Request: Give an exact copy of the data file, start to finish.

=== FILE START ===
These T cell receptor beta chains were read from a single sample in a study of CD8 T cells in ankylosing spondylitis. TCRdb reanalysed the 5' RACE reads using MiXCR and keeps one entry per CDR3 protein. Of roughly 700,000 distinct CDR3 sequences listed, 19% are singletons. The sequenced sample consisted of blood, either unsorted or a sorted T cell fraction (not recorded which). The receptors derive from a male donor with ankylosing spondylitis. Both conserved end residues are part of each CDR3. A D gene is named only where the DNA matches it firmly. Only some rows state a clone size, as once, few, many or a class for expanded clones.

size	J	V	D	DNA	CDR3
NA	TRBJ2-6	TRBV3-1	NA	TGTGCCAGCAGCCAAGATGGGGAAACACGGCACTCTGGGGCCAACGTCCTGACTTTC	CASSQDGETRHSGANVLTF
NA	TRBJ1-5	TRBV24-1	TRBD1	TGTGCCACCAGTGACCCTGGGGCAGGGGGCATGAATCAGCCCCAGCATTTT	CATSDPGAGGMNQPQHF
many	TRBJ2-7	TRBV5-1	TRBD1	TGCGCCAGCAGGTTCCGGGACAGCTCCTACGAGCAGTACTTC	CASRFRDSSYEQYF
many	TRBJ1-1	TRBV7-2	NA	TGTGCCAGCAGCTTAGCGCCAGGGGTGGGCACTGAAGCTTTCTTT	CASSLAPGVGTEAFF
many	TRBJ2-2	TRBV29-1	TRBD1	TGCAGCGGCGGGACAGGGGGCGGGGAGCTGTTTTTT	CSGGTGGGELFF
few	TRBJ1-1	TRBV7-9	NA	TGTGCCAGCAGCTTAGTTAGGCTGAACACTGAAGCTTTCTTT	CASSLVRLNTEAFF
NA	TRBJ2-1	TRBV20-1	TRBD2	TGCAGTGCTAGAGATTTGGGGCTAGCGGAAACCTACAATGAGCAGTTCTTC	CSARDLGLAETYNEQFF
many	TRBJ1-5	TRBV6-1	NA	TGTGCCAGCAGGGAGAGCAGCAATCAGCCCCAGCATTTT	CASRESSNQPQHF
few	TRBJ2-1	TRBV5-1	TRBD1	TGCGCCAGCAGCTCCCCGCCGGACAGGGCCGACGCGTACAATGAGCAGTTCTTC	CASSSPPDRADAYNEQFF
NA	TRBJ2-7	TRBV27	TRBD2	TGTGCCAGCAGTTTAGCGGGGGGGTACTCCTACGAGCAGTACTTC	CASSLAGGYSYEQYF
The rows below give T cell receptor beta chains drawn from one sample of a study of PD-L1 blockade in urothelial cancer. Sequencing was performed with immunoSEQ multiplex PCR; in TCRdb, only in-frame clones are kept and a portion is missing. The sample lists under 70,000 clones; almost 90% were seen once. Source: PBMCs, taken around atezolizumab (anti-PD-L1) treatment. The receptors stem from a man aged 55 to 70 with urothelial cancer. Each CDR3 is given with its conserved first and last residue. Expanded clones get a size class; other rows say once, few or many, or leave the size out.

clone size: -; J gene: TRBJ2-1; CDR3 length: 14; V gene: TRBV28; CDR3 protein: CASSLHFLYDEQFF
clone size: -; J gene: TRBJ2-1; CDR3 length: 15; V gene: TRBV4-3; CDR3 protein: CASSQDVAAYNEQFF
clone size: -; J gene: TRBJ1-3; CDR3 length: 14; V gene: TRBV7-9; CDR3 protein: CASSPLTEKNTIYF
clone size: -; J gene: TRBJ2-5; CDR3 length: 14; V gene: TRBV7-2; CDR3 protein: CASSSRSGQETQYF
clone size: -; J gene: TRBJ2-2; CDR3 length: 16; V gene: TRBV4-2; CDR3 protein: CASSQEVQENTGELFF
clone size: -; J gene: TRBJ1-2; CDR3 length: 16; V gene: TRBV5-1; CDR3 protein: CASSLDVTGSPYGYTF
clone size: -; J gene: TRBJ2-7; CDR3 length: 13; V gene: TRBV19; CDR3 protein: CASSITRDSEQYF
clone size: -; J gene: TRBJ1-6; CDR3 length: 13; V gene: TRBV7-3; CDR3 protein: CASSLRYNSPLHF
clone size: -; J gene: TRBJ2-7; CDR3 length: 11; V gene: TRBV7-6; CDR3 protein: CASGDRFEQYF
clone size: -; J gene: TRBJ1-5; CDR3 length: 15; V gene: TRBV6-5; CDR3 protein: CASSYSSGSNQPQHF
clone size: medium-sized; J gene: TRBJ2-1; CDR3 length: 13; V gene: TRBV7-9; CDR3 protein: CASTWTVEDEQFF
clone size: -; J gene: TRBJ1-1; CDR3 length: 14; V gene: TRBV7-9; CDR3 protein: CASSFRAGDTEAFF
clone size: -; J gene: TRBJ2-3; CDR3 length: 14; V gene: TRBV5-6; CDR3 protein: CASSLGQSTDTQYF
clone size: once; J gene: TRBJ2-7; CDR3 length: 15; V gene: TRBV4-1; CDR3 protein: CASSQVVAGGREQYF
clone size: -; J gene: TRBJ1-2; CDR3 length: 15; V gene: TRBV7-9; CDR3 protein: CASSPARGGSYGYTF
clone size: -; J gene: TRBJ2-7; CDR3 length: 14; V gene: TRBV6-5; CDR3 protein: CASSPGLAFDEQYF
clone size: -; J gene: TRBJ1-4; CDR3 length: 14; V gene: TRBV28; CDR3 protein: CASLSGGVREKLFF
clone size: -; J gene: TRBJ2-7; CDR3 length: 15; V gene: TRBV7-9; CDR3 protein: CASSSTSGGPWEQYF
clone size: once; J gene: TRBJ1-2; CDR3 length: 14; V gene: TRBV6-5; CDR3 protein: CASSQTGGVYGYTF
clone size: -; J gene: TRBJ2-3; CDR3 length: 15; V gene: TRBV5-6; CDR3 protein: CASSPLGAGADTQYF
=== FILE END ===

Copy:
These T cell receptor beta chains were read from a single sample in a study of CD8 T cells in ankylosing spondylitis. TCRdb reanalysed the 5' RACE reads using MiXCR and keeps one entry per CDR3 protein. Of roughly 700,000 distinct CDR3 sequences listed, 19% are singletons. The sequenced sample consisted of blood, either unsorted or a sorted T cell fraction (not recorded which). The receptors derive from a male donor with ankylosing spondylitis. Both conserved end residues are part of each CDR3. A D gene is named only where the DNA matches it firmly. Only some rows state a clone size, as once, few, many or a class for expanded clones.

size	J	V	D	DNA	CDR3
NA	TRBJ2-6	TRBV3-1	NA	TGTGCCAGCAGCCAAGATGGGGAAACACGGCACTCTGGGGCCAACGTCCTGACTTTC	CASSQDGETRHSGANVLTF
NA	TRBJ1-5	TRBV24-1	TRBD1	TGTGCCACCAGTGACCCTGGGGCAGGGGGCATGAATCAGCCCCAGCATTTT	CATSDPGAGGMNQPQHF
many	TRBJ2-7	TRBV5-1	TRBD1	TGCGCCAGCAGGTTCCGGGACAGCTCCTACGAGCAGTACTTC	CASRFRDSSYEQYF
many	TRBJ1-1	TRBV7-2	NA	TGTGCCAGCAGCTTAGCGCCAGGGGTGGGCACTGAAGCTTTCTTT	CASSLAPGVGTEAFF
many	TRBJ2-2	TRBV29-1	TRBD1	TGCAGCGGCGGGACAGGGGGCGGGGAGCTGTTTTTT	CSGGTGGGELFF
few	TRBJ1-1	TRBV7-9	NA	TGTGCCAGCAGCTTAGTTAGGCTGAACACTGAAGCTTTCTTT	CASSLVRLNTEAFF
NA	TRBJ2-1	TRBV20-1	TRBD2	TGCAGTGCTAGAGATTTGGGGCTAGCGGAAACCTACAATGAGCAGTTCTTC	CSARDLGLAETYNEQFF
many	TRBJ1-5	TRBV6-1	NA	TGTGCCAGCAGGGAGAGCAGCAATCAGCCCCAGCATTTT	CASRESSNQPQHF
few	TRBJ2-1	TRBV5-1	TRBD1	TGCGCCAGCAGCTCCCCGCCGGACAGGGCCGACGCGTACAATGAGCAGTTCTTC	CASSSPPDRADAYNEQFF
NA	TRBJ2-7	TRBV27	TRBD2	TGTGCCAGCAGTTTAGCGGGGGGGTACTCCTACGAGCAGTACTTC	CASSLAGGYSYEQYF
The rows below give T cell receptor beta chains drawn from one sample of a study of PD-L1 blockade in urothelial cancer. Sequencing was performed with immunoSEQ multiplex PCR; in TCRdb, only in-frame clones are kept and a portion is missing. The sample lists under 70,000 clones; almost 90% were seen once. Source: PBMCs, taken around atezolizumab (anti-PD-L1) treatment. The receptors stem from a man aged 55 to 70 with urothelial cancer. Each CDR3 is given with its conserved first and last residue. Expanded clones get a size class; other rows say once, few or many, or leave the size out.

clone size: -; J gene: TRBJ2-1; CDR3 length: 14; V gene: TRBV28; CDR3 protein: CASSLHFLYDEQFF
clone size: -; J gene: TRBJ2-1; CDR3 length: 15; V gene: TRBV4-3; CDR3 protein: CASSQDVAAYNEQFF
clone size: -; J gene: TRBJ1-3; CDR3 length: 14; V gene: TRBV7-9; CDR3 protein: CASSPLTEKNTIYF
clone size: -; J gene: TRBJ2-5; CDR3 length: 14; V gene: TRBV7-2; CDR3 protein: CASSSRSGQETQYF
clone size: -; J gene: TRBJ2-2; CDR3 length: 16; V gene: TRBV4-2; CDR3 protein: CASSQEVQENTGELFF
clone size: -; J gene: TRBJ1-2; CDR3 length: 16; V gene: TRBV5-1; CDR3 protein: CASSLDVTGSPYGYTF
clone size: -; J gene: TRBJ2-7; CDR3 length: 13; V gene: TRBV19; CDR3 protein: CASSITRDSEQYF
clone size: -; J gene: TRBJ1-6; CDR3 length: 13; V gene: TRBV7-3; CDR3 protein: CASSLRYNSPLHF
clone size: -; J gene: TRBJ2-7; CDR3 length: 11; V gene: TRBV7-6; CDR3 protein: CASGDRFEQYF
clone size: -; J gene: TRBJ1-5; CDR3 length: 15; V gene: TRBV6-5; CDR3 protein: CASSYSSGSNQPQHF
clone size: medium-sized; J gene: TRBJ2-1; CDR3 length: 13; V gene: TRBV7-9; CDR3 protein: CASTWTVEDEQFF
clone size: -; J gene: TRBJ1-1; CDR3 length: 14; V gene: TRBV7-9; CDR3 protein: CASSFRAGDTEAFF
clone size: -; J gene: TRBJ2-3; CDR3 length: 14; V gene: TRBV5-6; CDR3 protein: CASSLGQSTDTQYF
clone size: once; J gene: TRBJ2-7; CDR3 length: 15; V gene: TRBV4-1; CDR3 protein: CASSQVVAGGREQYF
clone size: -; J gene: TRBJ1-2; CDR3 length: 15; V gene: TRBV7-9; CDR3 protein: CASSPARGGSYGYTF
clone size: -; J gene: TRBJ2-7; CDR3 length: 14; V gene: TRBV6-5; CDR3 protein: CASSPGLAFDEQYF
clone size: -; J gene: TRBJ1-4; CDR3 length: 14; V gene: TRBV28; CDR3 protein: CASLSGGVREKLFF
clone size: -; J gene: TRBJ2-7; CDR3 length: 15; V gene: TRBV7-9; CDR3 protein: CASSSTSGGPWEQYF
clone size: once; J gene: TRBJ1-2; CDR3 length: 14; V gene: TRBV6-5; CDR3 protein: CASSQTGGVYGYTF
clone size: -; J gene: TRBJ2-3; CDR3 length: 15; V gene: TRBV5-6; CDR3 protein: CASSPLGAGADTQYF